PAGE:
Top eight family games to play at home

Last Updated July 2020
By Peter McPherson

With everyone spending more time at home than ever, there’s never been a better time for families to play games together — whether they’re in the same room or hundreds of miles apart. 

We’ve put together a list of the best games you can play at home, online, and over video chat. Whether you’re looking for something simple and goofy or a competitive game of strategy and skill, there’s something here for everyone. 

 

Liar’s Dice: 3+ players, 30 minutes

A Peruvian game dating back centuries, Liar’s Dice (or Dudo) is a simple dice game of chance and bluffing. All you need to play are five dice per player and plastic cups, but you can buy custom sets or play online at Board Game Arena.

Gameplay is simple. Everyone rolls their dice and keeps them secret. Players take turns placing increasingly higher bids, guessing how many of a certain dice are shared between players. When the bid gets too high for someone’s liking, they can challenge the bid. All players reveal their dice to find out who is right, and the loser must give up a dice.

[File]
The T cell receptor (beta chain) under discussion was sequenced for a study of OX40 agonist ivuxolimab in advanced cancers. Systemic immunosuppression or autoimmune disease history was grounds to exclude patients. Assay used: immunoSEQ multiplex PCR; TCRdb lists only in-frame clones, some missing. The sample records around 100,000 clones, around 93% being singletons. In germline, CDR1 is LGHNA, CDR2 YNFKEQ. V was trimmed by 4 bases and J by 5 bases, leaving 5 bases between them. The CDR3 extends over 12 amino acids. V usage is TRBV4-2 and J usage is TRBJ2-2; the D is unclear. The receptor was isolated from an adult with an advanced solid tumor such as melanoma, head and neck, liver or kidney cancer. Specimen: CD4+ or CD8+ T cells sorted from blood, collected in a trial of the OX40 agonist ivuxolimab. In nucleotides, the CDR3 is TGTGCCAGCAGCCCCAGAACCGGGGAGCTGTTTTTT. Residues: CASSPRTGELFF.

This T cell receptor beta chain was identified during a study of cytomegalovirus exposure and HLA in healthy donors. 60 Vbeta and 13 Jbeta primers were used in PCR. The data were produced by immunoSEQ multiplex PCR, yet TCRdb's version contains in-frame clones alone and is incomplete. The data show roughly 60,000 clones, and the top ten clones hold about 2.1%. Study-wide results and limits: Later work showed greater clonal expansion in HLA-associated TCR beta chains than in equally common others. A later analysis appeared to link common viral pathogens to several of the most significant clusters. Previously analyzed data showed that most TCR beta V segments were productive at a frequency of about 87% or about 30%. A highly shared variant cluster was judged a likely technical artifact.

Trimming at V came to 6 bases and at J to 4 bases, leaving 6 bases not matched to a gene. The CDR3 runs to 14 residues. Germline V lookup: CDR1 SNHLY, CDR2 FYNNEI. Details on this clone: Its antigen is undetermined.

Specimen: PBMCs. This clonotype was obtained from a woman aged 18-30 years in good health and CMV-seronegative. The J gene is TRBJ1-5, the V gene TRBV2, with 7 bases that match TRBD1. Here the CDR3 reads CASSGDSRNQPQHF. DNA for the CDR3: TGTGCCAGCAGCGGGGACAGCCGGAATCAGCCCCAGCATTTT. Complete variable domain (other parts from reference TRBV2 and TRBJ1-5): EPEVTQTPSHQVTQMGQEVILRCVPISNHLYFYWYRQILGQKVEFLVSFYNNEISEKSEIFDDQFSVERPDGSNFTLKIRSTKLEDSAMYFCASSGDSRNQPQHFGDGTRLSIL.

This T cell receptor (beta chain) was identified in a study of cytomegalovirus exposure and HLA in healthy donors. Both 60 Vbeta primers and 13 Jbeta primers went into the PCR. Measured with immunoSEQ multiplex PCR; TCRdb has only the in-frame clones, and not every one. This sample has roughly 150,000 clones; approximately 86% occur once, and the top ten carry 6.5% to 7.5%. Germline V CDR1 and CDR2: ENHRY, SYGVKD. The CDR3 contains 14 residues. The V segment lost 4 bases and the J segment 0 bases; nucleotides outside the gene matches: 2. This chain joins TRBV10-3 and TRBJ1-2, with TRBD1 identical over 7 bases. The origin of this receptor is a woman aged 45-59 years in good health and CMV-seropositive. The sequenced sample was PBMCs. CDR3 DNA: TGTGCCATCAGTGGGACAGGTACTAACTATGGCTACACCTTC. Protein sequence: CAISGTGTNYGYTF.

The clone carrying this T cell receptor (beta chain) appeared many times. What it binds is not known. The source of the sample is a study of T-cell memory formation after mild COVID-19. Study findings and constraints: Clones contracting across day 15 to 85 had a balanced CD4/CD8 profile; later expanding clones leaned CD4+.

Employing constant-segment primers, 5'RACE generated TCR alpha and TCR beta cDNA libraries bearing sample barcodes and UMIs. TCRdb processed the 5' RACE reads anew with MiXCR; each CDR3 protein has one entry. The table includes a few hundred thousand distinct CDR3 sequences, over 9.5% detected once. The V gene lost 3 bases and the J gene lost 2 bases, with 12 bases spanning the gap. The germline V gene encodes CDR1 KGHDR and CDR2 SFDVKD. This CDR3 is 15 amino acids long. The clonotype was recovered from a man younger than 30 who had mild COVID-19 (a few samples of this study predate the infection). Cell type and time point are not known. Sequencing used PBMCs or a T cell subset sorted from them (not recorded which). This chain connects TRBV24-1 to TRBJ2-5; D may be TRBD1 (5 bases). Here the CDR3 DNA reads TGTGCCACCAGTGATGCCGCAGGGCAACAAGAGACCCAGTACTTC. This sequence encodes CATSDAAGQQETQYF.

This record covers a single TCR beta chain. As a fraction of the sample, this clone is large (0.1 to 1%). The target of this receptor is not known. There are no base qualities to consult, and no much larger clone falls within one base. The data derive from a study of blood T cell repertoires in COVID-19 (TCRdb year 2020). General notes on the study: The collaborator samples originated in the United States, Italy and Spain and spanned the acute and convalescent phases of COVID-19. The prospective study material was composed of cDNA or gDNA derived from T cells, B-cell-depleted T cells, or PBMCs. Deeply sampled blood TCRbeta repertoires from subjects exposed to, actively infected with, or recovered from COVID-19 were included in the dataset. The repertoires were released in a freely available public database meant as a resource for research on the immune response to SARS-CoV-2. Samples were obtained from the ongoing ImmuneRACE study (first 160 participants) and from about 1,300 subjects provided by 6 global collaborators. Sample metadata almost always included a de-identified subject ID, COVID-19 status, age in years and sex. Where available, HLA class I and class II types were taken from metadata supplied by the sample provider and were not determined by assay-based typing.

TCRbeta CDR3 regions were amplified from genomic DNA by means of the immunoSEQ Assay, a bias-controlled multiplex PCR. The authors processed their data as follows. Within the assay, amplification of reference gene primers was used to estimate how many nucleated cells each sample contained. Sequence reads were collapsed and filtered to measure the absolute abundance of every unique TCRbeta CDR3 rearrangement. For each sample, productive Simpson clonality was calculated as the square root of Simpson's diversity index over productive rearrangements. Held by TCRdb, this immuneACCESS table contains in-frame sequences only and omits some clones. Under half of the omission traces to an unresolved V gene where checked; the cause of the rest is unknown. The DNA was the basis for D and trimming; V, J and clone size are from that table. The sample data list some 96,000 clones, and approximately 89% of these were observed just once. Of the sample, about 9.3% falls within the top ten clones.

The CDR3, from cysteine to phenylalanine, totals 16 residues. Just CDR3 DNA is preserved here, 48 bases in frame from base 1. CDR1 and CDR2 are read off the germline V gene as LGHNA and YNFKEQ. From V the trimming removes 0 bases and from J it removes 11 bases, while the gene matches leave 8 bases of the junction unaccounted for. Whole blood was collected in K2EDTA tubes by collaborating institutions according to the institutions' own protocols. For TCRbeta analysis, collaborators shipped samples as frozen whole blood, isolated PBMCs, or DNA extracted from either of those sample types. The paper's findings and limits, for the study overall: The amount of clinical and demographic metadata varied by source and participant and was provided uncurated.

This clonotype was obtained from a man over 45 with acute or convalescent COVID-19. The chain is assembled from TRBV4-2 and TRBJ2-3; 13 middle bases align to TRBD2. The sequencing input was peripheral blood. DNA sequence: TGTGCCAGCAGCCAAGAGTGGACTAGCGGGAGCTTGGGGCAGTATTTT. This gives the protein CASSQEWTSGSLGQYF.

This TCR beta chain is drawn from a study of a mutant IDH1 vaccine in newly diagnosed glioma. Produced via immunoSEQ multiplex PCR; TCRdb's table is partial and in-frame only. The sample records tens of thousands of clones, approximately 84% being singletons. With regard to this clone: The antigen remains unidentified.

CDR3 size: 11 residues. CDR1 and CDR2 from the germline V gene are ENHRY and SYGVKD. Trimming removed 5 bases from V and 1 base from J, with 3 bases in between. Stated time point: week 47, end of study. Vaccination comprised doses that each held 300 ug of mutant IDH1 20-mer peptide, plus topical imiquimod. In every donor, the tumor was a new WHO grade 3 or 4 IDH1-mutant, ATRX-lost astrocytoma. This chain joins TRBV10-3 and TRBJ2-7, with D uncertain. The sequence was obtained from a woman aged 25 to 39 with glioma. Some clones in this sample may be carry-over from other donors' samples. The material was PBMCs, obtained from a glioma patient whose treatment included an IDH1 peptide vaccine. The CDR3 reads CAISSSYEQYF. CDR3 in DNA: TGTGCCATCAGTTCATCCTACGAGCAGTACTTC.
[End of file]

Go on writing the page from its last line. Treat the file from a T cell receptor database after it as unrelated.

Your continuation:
Not only is it easy and quick to play, but it can also be used to teach kids about basic probability — and about bluffing.

 

Queendomino: 2 to 4 players, 25 minutes

This domino-style board game gives players a chance to build their own kingdoms to impress the queen. Players take turns placing tiles containing fields, forests, lakes, and towns to create their kingdom. You can also use your knights to tax your lands and construct buildings with special abilities in your towns.

All of this is packed into a quick-playing game that works for kids as well as adults, as its gameplay is a blend of quick turns and long-term strategy.